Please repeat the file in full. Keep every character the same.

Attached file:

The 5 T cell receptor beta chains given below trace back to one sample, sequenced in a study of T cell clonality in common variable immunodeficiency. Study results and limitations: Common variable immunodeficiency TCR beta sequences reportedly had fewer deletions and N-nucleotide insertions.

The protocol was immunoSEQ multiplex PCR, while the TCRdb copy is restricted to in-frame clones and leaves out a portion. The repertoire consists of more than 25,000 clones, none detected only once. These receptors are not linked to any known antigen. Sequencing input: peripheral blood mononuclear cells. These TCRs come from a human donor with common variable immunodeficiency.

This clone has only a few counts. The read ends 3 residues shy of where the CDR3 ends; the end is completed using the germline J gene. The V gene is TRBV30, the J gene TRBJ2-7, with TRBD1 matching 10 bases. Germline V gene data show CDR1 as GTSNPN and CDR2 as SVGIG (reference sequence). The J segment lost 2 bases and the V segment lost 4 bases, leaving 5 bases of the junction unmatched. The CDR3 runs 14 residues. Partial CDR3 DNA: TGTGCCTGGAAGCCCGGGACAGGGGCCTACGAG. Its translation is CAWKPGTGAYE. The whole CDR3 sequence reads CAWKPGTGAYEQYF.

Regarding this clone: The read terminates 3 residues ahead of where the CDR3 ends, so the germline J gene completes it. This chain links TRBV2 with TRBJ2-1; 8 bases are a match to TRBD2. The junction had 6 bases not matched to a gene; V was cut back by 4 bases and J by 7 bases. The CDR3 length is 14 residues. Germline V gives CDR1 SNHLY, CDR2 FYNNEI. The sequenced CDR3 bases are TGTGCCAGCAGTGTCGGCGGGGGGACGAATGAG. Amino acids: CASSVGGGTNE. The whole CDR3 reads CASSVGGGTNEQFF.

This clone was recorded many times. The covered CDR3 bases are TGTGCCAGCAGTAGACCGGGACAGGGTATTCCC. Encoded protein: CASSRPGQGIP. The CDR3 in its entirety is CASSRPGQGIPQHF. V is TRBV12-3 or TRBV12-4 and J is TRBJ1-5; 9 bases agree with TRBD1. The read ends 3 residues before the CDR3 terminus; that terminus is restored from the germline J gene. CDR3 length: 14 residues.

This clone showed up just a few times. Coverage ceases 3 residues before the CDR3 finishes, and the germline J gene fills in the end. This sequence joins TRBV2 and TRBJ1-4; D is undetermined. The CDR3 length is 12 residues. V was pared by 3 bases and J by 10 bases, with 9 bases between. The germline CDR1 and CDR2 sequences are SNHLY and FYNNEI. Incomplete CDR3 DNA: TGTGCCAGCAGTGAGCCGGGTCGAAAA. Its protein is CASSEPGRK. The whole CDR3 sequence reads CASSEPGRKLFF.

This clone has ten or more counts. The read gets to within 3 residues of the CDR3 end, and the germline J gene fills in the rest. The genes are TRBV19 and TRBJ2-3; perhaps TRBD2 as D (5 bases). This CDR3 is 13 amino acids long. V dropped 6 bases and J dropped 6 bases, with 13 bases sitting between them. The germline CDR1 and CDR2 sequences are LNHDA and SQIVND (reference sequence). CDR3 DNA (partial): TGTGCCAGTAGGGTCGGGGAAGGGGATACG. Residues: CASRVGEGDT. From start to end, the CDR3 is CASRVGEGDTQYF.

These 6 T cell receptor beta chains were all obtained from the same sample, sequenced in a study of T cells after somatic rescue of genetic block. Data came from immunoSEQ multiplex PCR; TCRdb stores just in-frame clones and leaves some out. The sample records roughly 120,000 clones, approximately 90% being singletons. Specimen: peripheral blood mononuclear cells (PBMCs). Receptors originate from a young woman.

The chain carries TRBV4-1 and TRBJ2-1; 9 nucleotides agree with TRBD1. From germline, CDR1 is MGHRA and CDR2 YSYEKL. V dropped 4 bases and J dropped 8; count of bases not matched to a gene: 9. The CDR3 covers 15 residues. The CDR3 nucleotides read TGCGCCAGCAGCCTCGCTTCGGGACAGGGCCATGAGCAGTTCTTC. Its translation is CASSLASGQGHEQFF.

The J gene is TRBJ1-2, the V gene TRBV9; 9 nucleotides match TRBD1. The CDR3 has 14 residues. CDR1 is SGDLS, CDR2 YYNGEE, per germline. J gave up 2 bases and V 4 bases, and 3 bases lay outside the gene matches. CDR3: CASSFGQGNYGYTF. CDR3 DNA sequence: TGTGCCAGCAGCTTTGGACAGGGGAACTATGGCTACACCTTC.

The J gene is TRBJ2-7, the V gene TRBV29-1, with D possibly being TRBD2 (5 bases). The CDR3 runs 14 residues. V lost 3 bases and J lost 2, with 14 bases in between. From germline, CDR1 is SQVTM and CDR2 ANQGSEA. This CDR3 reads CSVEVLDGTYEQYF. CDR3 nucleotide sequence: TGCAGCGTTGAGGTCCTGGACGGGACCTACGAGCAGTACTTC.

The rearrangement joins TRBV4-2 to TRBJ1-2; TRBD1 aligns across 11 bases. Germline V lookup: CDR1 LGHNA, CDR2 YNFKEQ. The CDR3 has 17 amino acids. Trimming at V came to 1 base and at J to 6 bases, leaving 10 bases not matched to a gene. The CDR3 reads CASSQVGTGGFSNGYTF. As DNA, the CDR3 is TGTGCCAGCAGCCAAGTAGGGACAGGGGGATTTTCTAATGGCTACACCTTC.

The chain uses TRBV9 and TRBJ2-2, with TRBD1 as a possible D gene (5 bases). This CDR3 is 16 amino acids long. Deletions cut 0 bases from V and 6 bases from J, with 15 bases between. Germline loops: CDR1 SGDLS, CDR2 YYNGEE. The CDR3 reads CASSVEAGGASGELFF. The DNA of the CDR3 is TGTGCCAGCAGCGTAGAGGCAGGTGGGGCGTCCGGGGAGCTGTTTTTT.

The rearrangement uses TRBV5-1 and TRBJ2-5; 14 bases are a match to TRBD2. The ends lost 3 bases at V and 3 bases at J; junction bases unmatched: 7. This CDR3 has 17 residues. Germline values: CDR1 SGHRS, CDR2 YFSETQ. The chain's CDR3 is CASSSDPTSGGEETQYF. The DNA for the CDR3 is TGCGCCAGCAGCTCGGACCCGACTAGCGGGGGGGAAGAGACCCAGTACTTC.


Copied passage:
The 5 T cell receptor beta chains given below trace back to one sample, sequenced in a study of T cell clonality in common variable immunodeficiency. Study results and limitations: Common variable immunodeficiency TCR beta sequences reportedly had fewer deletions and N-nucleotide insertions.

The protocol was immunoSEQ multiplex PCR, while the TCRdb copy is restricted to in-frame clones and leaves out a portion. The repertoire consists of more than 25,000 clones, none detected only once. These receptors are not linked to any known antigen. Sequencing input: peripheral blood mononuclear cells. These TCRs come from a human donor with common variable immunodeficiency.

This clone has only a few counts. The read ends 3 residues shy of where the CDR3 ends; the end is completed using the germline J gene. The V gene is TRBV30, the J gene TRBJ2-7, with TRBD1 matching 10 bases. Germline V gene data show CDR1 as GTSNPN and CDR2 as SVGIG (reference sequence). The J segment lost 2 bases and the V segment lost 4 bases, leaving 5 bases of the junction unmatched. The CDR3 runs 14 residues. Partial CDR3 DNA: TGTGCCTGGAAGCCCGGGACAGGGGCCTACGAG. Its translation is CAWKPGTGAYE. The whole CDR3 sequence reads CAWKPGTGAYEQYF.

Regarding this clone: The read terminates 3 residues ahead of where the CDR3 ends, so the germline J gene completes it. This chain links TRBV2 with TRBJ2-1; 8 bases are a match to TRBD2. The junction had 6 bases not matched to a gene; V was cut back by 4 bases and J by 7 bases. The CDR3 length is 14 residues. Germline V gives CDR1 SNHLY, CDR2 FYNNEI. The sequenced CDR3 bases are TGTGCCAGCAGTGTCGGCGGGGGGACGAATGAG. Amino acids: CASSVGGGTNE. The whole CDR3 reads CASSVGGGTNEQFF.

This clone was recorded many times. The covered CDR3 bases are TGTGCCAGCAGTAGACCGGGACAGGGTATTCCC. Encoded protein: CASSRPGQGIP. The CDR3 in its entirety is CASSRPGQGIPQHF. V is TRBV12-3 or TRBV12-4 and J is TRBJ1-5; 9 bases agree with TRBD1. The read ends 3 residues before the CDR3 terminus; that terminus is restored from the germline J gene. CDR3 length: 14 residues.

This clone showed up just a few times. Coverage ceases 3 residues before the CDR3 finishes, and the germline J gene fills in the end. This sequence joins TRBV2 and TRBJ1-4; D is undetermined. The CDR3 length is 12 residues. V was pared by 3 bases and J by 10 bases, with 9 bases between. The germline CDR1 and CDR2 sequences are SNHLY and FYNNEI. Incomplete CDR3 DNA: TGTGCCAGCAGTGAGCCGGGTCGAAAA. Its protein is CASSEPGRK. The whole CDR3 sequence reads CASSEPGRKLFF.

This clone has ten or more counts. The read gets to within 3 residues of the CDR3 end, and the germline J gene fills in the rest. The genes are TRBV19 and TRBJ2-3; perhaps TRBD2 as D (5 bases). This CDR3 is 13 amino acids long. V dropped 6 bases and J dropped 6 bases, with 13 bases sitting between them. The germline CDR1 and CDR2 sequences are LNHDA and SQIVND (reference sequence). CDR3 DNA (partial): TGTGCCAGTAGGGTCGGGGAAGGGGATACG. Residues: CASRVGEGDT. From start to end, the CDR3 is CASRVGEGDTQYF.

These 6 T cell receptor beta chains were all obtained from the same sample, sequenced in a study of T cells after somatic rescue of genetic block. Data came from immunoSEQ multiplex PCR; TCRdb stores just in-frame clones and leaves some out. The sample records roughly 120,000 clones, approximately 90% being singletons. Specimen: peripheral blood mononuclear cells (PBMCs). Receptors originate from a young woman.

The chain carries TRBV4-1 and TRBJ2-1; 9 nucleotides agree with TRBD1. From germline, CDR1 is MGHRA and CDR2 YSYEKL. V dropped 4 bases and J dropped 8; count of bases not matched to a gene: 9. The CDR3 covers 15 residues. The CDR3 nucleotides read TGCGCCAGCAGCCTCGCTTCGGGACAGGGCCATGAGCAGTTCTTC. Its translation is CASSLASGQGHEQFF.

The J gene is TRBJ1-2, the V gene TRBV9; 9 nucleotides match TRBD1. The CDR3 has 14 residues. CDR1 is SGDLS, CDR2 YYNGEE, per germline. J gave up 2 bases and V 4 bases, and 3 bases lay outside the gene matches. CDR3: CASSFGQGNYGYTF. CDR3 DNA sequence: TGTGCCAGCAGCTTTGGACAGGGGAACTATGGCTACACCTTC.

The J gene is TRBJ2-7, the V gene TRBV29-1, with D possibly being TRBD2 (5 bases). The CDR3 runs 14 residues. V lost 3 bases and J lost 2, with 14 bases in between. From germline, CDR1 is SQVTM and CDR2 ANQGSEA. This CDR3 reads CSVEVLDGTYEQYF. CDR3 nucleotide sequence: TGCAGCGTTGAGGTCCTGGACGGGACCTACGAGCAGTACTTC.

The rearrangement joins TRBV4-2 to TRBJ1-2; TRBD1 aligns across 11 bases. Germline V lookup: CDR1 LGHNA, CDR2 YNFKEQ. The CDR3 has 17 amino acids. Trimming at V came to 1 base and at J to 6 bases, leaving 10 bases not matched to a gene. The CDR3 reads CASSQVGTGGFSNGYTF. As DNA, the CDR3 is TGTGCCAGCAGCCAAGTAGGGACAGGGGGATTTTCTAATGGCTACACCTTC.

The chain uses TRBV9 and TRBJ2-2, with TRBD1 as a possible D gene (5 bases). This CDR3 is 16 amino acids long. Deletions cut 0 bases from V and 6 bases from J, with 15 bases between. Germline loops: CDR1 SGDLS, CDR2 YYNGEE. The CDR3 reads CASSVEAGGASGELFF. The DNA of the CDR3 is TGTGCCAGCAGCGTAGAGGCAGGTGGGGCGTCCGGGGAGCTGTTTTTT.

The rearrangement uses TRBV5-1 and TRBJ2-5; 14 bases are a match to TRBD2. The ends lost 3 bases at V and 3 bases at J; junction bases unmatched: 7. This CDR3 has 17 residues. Germline values: CDR1 SGHRS, CDR2 YFSETQ. The chain's CDR3 is CASSSDPTSGGEETQYF. The DNA for the CDR3 is TGCGCCAGCAGCTCGGACCCGACTAGCGGGGGGGAAGAGACCCAGTACTTC.